The work we did last week happened in a slum resettlement, just a few kilometers outside of Mysore. The sanitation system is one that I’ve heard about from people all over India as a great example of success. But, like in many other places when seemingly everything is fighting in the system’s favor, the success does not last. In this community’s case, despite having extensive support from the implementing NGO, a skilled operator, a dedicated O&M committee, and a community that values health and sanitation benefits, one government decision derailed the system’s trajectory. A couple of years ago, the Karnataka Slum Clearance Board constructed 200 new houses across the street and despite free engineering designs and feasibility studies and continuous promises that they would expand the treatment system, they connected the new houses suddenly overnight to the treatment plant. The system has since been massively overloaded. Soon after, a monsoon broke the nearby drainage canal, flooding the system even more. These challenges are insurmountable for the community, as the Slum Clearance Board holds the financial and decision-making power (and legal system ownership) to rectify the system. The “system” now more closely resembles a pond. I followed GPS coordinates to find the system and walked in circles around the pond until I finally noticed the inauguration sign and realized the system is entirely under three or four feet of wastewater. Another rather surprising twist in this sanitation system’s history is that a neighboring community has continually deposited trash and dead animal carcasses in the access chambers for the outlet pipe. The pipes are buried at a depth that is quite shocking because of the effort and cost required for construction for a relatively small system and small community. This means that the manhole access chambers are thirty or forty feet deep in sometimes, and make for a great hiding spot for unwanted items, at the expense of the treatment system’s functionality. The government agreed to allocate funds to clean, fix, and expand the treatment system, but the bureaucratic process took over two years between design submission and approval, and now the funds fall woefully short of today’s market prices.

I gave a camera to someone to ask them to take a few pictures of our interviews. The camera was returned with these four gems, and no others. Thank you.

This week’s only interview horror occurred when I had to attempt to focus while a dog vomited and ate its vomit no less than twenty times inches from my feet.

I took the train back to Bangalore from Mysore and spent the three-hour journey trying to read Harry Potter while an endless stream of salesmen and women passed through the aisles advertising their snacks, water, or toys for train entertainment. I had a few hours in Bangalore to pack my things for the next two months, and overlapped with Jan-Olof, the Swedish professor who owns the EcoHouse, for just long enough to share a dosa and catch up on his research, my research, the EcoHouse, and American politics.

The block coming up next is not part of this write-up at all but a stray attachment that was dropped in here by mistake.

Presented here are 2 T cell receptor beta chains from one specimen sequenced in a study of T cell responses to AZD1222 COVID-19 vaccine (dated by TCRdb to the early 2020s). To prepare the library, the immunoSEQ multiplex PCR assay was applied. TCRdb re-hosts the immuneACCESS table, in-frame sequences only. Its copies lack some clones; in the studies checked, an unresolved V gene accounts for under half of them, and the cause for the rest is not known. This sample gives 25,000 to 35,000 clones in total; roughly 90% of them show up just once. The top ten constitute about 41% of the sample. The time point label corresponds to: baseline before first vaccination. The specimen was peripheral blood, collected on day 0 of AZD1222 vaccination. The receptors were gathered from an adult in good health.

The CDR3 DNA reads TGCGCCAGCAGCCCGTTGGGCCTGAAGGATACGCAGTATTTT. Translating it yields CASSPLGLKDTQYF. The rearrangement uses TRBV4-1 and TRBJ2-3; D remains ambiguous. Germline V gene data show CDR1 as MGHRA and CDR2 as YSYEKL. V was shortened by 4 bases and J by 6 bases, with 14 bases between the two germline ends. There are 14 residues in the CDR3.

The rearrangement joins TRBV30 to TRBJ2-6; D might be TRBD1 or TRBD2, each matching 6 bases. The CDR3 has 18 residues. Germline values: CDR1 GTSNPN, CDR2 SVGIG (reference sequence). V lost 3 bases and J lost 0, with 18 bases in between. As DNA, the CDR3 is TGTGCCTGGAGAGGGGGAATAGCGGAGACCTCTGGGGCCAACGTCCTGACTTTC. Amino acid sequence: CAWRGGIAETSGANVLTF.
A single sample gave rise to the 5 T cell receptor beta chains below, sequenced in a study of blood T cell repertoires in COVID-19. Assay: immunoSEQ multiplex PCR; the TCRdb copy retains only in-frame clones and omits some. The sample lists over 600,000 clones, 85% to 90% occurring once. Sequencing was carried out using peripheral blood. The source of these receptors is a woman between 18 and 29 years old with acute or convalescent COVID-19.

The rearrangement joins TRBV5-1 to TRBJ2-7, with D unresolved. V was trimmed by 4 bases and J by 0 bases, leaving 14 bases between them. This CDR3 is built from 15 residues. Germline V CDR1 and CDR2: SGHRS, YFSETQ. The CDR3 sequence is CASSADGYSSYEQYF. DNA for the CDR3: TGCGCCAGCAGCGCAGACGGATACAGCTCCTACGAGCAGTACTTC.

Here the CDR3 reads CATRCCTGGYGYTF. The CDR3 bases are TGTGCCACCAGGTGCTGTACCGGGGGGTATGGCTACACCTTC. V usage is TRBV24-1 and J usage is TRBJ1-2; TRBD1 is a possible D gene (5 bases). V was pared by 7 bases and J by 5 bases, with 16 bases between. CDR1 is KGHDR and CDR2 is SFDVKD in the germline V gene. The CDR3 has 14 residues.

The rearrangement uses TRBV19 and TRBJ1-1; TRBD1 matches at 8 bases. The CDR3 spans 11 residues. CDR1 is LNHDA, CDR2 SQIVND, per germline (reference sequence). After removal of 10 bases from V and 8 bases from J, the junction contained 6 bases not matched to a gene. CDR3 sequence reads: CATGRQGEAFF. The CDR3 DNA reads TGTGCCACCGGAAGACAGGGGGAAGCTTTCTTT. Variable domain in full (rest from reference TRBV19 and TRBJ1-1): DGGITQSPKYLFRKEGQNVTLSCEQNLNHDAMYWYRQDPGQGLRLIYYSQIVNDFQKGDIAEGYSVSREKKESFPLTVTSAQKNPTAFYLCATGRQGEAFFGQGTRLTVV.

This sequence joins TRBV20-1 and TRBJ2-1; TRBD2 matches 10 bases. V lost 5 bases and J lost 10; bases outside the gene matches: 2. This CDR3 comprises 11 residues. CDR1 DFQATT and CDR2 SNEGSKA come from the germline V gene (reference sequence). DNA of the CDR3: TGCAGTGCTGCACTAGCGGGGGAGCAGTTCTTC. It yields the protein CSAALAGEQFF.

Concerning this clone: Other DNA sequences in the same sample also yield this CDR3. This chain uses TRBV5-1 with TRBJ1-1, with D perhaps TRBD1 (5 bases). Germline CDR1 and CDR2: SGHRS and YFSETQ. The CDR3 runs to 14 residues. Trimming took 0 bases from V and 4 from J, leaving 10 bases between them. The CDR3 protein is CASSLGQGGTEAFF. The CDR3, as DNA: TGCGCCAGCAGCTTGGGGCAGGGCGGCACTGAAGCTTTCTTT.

From Bangalore, I set off on a night bus to Pondicherry. My bus picked us up an hour late, so I spent an hour and a half on the side of the road. Not to worry, four young college girls adopted me since they were worried about me traveling alone (although none of them had ever taken a bus overnight before). We played Uno and ate Snickers to pass the time. I arrived at 6 am, paid too much for an early morning auto to the hotel, and promptly slept for three hours, acquiring ten new mosquito bites on my tired face. I had the whole day to relax and explore the old town in Pondicherry, alternating between peaceful garden cafes and the beach. Pondicherry is a small city/state on the east coast of India, with a heavy European influence since it was formerly a French colony. Pondi feels entirely different from the rest of India: it’s noticeably cleaner (at least compared to Bangalore), has tons of French bakeries and French-Indian fusion restaurants, and is full of European tourists. The city transitions quickly from a busy, bustling, horn-filled atmosphere, to a quieter French quarter with European architecture and rented bicycles, to a beach promenade – empty in the daytime and beyond crowded at night. My Eawag friends and some new friends they’d met at a conference in Chennai joined Friday night for our beach vacation weekend. The next two days were spent in exactly the same way: we breakfasted on pan au chocolat and real black coffee at a French bakery, took an auto to Serenity beach where we spent hours in the decently clean and pleasantly warm ocean, got lobster colored sunburns, ate fried calamari and prawn curry for lunch, later feasted again on seafood for dinner, finishing the day with a walk on the promenade and a beer on the hotel roof. My ideal day, and I didn’t open my computer for a full 48 hours.